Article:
With more nonprofits incorporating each year, competition for funding is fiercer than ever. Organizations that have traditionally relied on grants and philanthropy are struggling as they look for new revenue streams to become more sustainable and impactful. While these organizations provide critical services, they often lack management resources and expertise to reach their full potential in terms of the number of people they serve. After all, how many nonprofits can afford to hire leaders with MBAs?
However, a new form of volunteerism is starting to address this need: the donation of management expertise, skills, and ideas. This is a big change from even five years ago when being civically engaged primarily meant writing a check or spending a day cleaning up a park with coworkers. This change may be due in part to the convergence of the profit and nonprofit sectors creating the emerging field of social enterprise. This shift has exposed the many ways the nonprofit sector could use operational support. As a result, “help” is becoming more broadly defined.
This new type of volunteerism — the donation of intellectual capital — can have a profound effect on organizations. By taking volunteership to the next level and matching the skills and expertise of volunteers with organizations’ needs, nonprofits can make operational and strategic improvements or possibly even pivot to change the way they serve the community. While this isn’t the most common form of volunteerism, it has the potential to add tremendous and long-lasting value.
Recognizing this need, MIT Sloan’s Executive MBA Program recently teamed up with Building Impact to identify organizations in the greater Boston area that are facing operational challenges or launching new initiatives that, if addressed, would allow them to realize their missions in a greater capacity. In Leading Complex Organizations, the final course in the MIT EMBA program, students work with those nonprofits to use the knowledge they’ve gained at MIT as well as their many years of professional experience to address those challenges. Some need help with defined areas like technology strategy while others need to rethink the execution of their most important work processes. The organizations range from major institutions to local neighborhood programs.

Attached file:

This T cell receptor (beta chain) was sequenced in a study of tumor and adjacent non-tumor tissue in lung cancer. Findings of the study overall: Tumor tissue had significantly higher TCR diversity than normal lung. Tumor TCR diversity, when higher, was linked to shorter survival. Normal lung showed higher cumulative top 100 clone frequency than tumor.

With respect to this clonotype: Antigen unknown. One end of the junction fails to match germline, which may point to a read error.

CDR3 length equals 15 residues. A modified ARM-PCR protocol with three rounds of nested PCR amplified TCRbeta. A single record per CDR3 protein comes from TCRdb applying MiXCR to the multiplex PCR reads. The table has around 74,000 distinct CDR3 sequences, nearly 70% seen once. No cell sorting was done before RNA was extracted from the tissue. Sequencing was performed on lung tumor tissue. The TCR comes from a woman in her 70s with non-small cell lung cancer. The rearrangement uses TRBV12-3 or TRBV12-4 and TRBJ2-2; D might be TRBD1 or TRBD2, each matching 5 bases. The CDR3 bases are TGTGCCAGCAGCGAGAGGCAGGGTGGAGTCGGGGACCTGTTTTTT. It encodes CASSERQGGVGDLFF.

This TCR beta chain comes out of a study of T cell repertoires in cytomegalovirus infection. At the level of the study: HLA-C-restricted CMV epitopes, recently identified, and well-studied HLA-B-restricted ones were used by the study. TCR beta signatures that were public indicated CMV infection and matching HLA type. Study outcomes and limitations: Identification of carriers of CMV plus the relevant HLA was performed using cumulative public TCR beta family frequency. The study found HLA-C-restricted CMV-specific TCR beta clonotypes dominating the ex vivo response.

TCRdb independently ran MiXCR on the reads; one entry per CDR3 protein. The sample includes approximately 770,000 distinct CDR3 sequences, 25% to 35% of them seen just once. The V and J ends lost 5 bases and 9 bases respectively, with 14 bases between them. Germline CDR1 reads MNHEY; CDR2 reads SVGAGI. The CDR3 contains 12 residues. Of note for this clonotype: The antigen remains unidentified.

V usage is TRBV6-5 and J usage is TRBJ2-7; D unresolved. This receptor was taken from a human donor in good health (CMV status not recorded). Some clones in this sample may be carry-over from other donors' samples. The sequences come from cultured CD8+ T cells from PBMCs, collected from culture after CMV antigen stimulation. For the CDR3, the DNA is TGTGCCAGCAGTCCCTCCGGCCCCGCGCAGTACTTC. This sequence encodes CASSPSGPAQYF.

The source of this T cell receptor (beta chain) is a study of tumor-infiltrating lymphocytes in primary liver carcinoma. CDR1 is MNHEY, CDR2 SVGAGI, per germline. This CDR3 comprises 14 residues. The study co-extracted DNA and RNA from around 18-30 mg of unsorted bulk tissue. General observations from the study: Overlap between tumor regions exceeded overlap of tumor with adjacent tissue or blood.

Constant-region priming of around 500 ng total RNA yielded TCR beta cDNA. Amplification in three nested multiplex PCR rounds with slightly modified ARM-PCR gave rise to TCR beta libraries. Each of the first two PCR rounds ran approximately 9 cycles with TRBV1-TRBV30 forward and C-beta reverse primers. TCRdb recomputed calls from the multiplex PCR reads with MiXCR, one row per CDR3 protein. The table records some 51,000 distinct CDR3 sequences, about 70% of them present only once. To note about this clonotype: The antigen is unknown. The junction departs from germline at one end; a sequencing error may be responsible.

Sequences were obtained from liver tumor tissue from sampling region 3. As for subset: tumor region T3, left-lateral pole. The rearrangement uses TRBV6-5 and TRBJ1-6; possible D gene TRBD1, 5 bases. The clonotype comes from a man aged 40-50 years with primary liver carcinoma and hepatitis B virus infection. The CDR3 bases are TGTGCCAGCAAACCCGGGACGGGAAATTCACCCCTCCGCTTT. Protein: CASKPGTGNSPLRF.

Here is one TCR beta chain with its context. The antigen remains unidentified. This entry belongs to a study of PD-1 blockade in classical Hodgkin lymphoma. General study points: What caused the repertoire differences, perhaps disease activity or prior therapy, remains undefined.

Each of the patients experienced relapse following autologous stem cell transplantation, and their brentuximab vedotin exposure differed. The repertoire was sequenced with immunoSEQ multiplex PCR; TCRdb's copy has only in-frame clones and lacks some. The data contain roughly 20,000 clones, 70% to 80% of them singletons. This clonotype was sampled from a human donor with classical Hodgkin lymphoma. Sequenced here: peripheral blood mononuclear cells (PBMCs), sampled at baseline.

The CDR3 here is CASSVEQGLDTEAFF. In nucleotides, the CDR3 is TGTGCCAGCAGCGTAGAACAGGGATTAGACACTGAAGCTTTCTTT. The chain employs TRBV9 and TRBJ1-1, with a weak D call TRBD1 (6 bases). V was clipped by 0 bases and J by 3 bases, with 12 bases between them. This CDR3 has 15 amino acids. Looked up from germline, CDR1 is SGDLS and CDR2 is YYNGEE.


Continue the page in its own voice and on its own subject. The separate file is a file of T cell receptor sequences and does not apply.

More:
For example, some students will work with Boston Public Schools on a full-scale analysis of the impact of the high school assignment process on attendance, graduation, dropout, academic performance, and on-time rates. Other students will work with the Franciscan Hospital for Children on the development of a centralized system to link the hospital’s business operations with that of the workforce. And others will work with the Jamaica Plain Multicultural Afterschool Arts Program to gauge the impact that a longer Boston Public School day will have on enrollment and how the marketing of the program should be adapted. Students will work in groups of eight on projects for 14 not-for-profits.
Students have spent the last 20 months in the EMBA program decomposing the act of management into constituent components. These projects are an opportunity to put all those pieces back together into a conception that is richer and more effective than the one with which they started. The assignment is essentially to use all of their new knowledge from the program and experience to make a positive impact within these organizations.
There are many benefits from this assignment. For the students, this action learning project is an opportunity to integrate and use everything they’ve learned. For the nonprofits, imagine what this kind of management consulting would cost in the for-profit world? These projects add tremendous value and fill resource gaps for the organizations. They may even help identify new active markets, develop new revenue streams, and solidify new business models. While the projects only last a week, it’s remarkable what these highly experienced, mid-career executives will be able to accomplish.
These hands-on projects also differentiate MIT Sloan from other business schools, as they reinforce the mission to develop principled, innovative leaders who improve the world and to generate ideas that advance management practice. These projects are hands-on opportunities to be change agents outside of their own organizations, and further prepare them to use their education and experience to impact their communities and the world after graduation.
MIT Sloan Prof. Nelson Repenning teaches Leading Complex Organizations and is the faculty director of the Executive MBA Program. Diana Brennan is a 2014 graduate of the MIT Executive MBA Program and CEO of Building Impact.